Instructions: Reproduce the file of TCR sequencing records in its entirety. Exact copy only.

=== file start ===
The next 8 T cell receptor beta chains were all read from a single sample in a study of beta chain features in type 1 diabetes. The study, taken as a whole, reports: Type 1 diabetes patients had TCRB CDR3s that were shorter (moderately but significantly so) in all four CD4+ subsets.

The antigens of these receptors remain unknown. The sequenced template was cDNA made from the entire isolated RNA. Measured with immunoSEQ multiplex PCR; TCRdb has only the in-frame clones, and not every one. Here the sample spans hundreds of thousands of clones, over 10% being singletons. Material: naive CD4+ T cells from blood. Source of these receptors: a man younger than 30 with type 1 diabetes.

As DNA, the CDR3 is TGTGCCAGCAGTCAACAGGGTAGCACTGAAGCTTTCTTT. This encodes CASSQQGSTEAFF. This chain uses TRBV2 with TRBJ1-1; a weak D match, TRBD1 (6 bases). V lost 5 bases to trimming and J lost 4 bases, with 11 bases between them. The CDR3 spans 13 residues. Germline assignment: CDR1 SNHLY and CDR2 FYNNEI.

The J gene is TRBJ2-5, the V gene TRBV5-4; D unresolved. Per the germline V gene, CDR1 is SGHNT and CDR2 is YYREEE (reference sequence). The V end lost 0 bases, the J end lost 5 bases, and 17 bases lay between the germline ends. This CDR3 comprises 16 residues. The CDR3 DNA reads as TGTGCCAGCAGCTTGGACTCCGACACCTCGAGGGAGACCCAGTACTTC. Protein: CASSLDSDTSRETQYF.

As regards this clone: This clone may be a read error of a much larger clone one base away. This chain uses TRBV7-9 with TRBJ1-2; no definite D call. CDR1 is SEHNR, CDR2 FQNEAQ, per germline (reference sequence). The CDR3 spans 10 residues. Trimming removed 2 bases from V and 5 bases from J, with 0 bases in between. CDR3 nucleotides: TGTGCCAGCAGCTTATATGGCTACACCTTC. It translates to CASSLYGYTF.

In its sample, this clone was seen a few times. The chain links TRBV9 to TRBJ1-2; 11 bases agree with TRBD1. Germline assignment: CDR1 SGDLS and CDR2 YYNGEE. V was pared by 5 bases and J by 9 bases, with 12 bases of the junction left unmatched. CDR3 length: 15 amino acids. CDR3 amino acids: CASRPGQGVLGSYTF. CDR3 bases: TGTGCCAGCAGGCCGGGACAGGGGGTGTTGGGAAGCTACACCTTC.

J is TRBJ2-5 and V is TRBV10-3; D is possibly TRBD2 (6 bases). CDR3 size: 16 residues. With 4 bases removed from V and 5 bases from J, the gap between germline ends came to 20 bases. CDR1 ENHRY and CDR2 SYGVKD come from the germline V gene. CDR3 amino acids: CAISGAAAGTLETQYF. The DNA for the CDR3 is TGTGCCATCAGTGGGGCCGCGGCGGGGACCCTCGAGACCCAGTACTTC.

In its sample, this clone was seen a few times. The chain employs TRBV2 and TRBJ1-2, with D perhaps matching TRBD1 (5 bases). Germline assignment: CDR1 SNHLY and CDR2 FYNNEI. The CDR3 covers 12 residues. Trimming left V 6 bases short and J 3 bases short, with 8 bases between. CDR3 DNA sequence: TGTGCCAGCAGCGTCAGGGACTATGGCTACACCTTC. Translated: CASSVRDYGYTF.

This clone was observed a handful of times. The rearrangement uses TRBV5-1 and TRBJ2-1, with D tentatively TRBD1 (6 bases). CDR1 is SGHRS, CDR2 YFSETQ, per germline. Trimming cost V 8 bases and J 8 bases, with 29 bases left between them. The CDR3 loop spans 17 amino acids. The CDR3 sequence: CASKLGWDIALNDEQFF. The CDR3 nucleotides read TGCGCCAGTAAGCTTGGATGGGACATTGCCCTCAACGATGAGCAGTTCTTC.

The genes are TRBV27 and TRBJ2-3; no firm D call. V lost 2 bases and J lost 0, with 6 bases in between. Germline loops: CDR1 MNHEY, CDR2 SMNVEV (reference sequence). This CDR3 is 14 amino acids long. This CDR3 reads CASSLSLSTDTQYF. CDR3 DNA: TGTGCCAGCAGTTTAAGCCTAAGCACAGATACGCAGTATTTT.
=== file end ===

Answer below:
The next 8 T cell receptor beta chains were all read from a single sample in a study of beta chain features in type 1 diabetes. The study, taken as a whole, reports: Type 1 diabetes patients had TCRB CDR3s that were shorter (moderately but significantly so) in all four CD4+ subsets.

The antigens of these receptors remain unknown. The sequenced template was cDNA made from the entire isolated RNA. Measured with immunoSEQ multiplex PCR; TCRdb has only the in-frame clones, and not every one. Here the sample spans hundreds of thousands of clones, over 10% being singletons. Material: naive CD4+ T cells from blood. Source of these receptors: a man younger than 30 with type 1 diabetes.

As DNA, the CDR3 is TGTGCCAGCAGTCAACAGGGTAGCACTGAAGCTTTCTTT. This encodes CASSQQGSTEAFF. This chain uses TRBV2 with TRBJ1-1; a weak D match, TRBD1 (6 bases). V lost 5 bases to trimming and J lost 4 bases, with 11 bases between them. The CDR3 spans 13 residues. Germline assignment: CDR1 SNHLY and CDR2 FYNNEI.

The J gene is TRBJ2-5, the V gene TRBV5-4; D unresolved. Per the germline V gene, CDR1 is SGHNT and CDR2 is YYREEE (reference sequence). The V end lost 0 bases, the J end lost 5 bases, and 17 bases lay between the germline ends. This CDR3 comprises 16 residues. The CDR3 DNA reads as TGTGCCAGCAGCTTGGACTCCGACACCTCGAGGGAGACCCAGTACTTC. Protein: CASSLDSDTSRETQYF.

As regards this clone: This clone may be a read error of a much larger clone one base away. This chain uses TRBV7-9 with TRBJ1-2; no definite D call. CDR1 is SEHNR, CDR2 FQNEAQ, per germline (reference sequence). The CDR3 spans 10 residues. Trimming removed 2 bases from V and 5 bases from J, with 0 bases in between. CDR3 nucleotides: TGTGCCAGCAGCTTATATGGCTACACCTTC. It translates to CASSLYGYTF.

In its sample, this clone was seen a few times. The chain links TRBV9 to TRBJ1-2; 11 bases agree with TRBD1. Germline assignment: CDR1 SGDLS and CDR2 YYNGEE. V was pared by 5 bases and J by 9 bases, with 12 bases of the junction left unmatched. CDR3 length: 15 amino acids. CDR3 amino acids: CASRPGQGVLGSYTF. CDR3 bases: TGTGCCAGCAGGCCGGGACAGGGGGTGTTGGGAAGCTACACCTTC.

J is TRBJ2-5 and V is TRBV10-3; D is possibly TRBD2 (6 bases). CDR3 size: 16 residues. With 4 bases removed from V and 5 bases from J, the gap between germline ends came to 20 bases. CDR1 ENHRY and CDR2 SYGVKD come from the germline V gene. CDR3 amino acids: CAISGAAAGTLETQYF. The DNA for the CDR3 is TGTGCCATCAGTGGGGCCGCGGCGGGGACCCTCGAGACCCAGTACTTC.

In its sample, this clone was seen a few times. The chain employs TRBV2 and TRBJ1-2, with D perhaps matching TRBD1 (5 bases). Germline assignment: CDR1 SNHLY and CDR2 FYNNEI. The CDR3 covers 12 residues. Trimming left V 6 bases short and J 3 bases short, with 8 bases between. CDR3 DNA sequence: TGTGCCAGCAGCGTCAGGGACTATGGCTACACCTTC. Translated: CASSVRDYGYTF.

This clone was observed a handful of times. The rearrangement uses TRBV5-1 and TRBJ2-1, with D tentatively TRBD1 (6 bases). CDR1 is SGHRS, CDR2 YFSETQ, per germline. Trimming cost V 8 bases and J 8 bases, with 29 bases left between them. The CDR3 loop spans 17 amino acids. The CDR3 sequence: CASKLGWDIALNDEQFF. The CDR3 nucleotides read TGCGCCAGTAAGCTTGGATGGGACATTGCCCTCAACGATGAGCAGTTCTTC.

The genes are TRBV27 and TRBJ2-3; no firm D call. V lost 2 bases and J lost 0, with 6 bases in between. Germline loops: CDR1 MNHEY, CDR2 SMNVEV (reference sequence). This CDR3 is 14 amino acids long. This CDR3 reads CASSLSLSTDTQYF. CDR3 DNA: TGTGCCAGCAGTTTAAGCCTAAGCACAGATACGCAGTATTTT.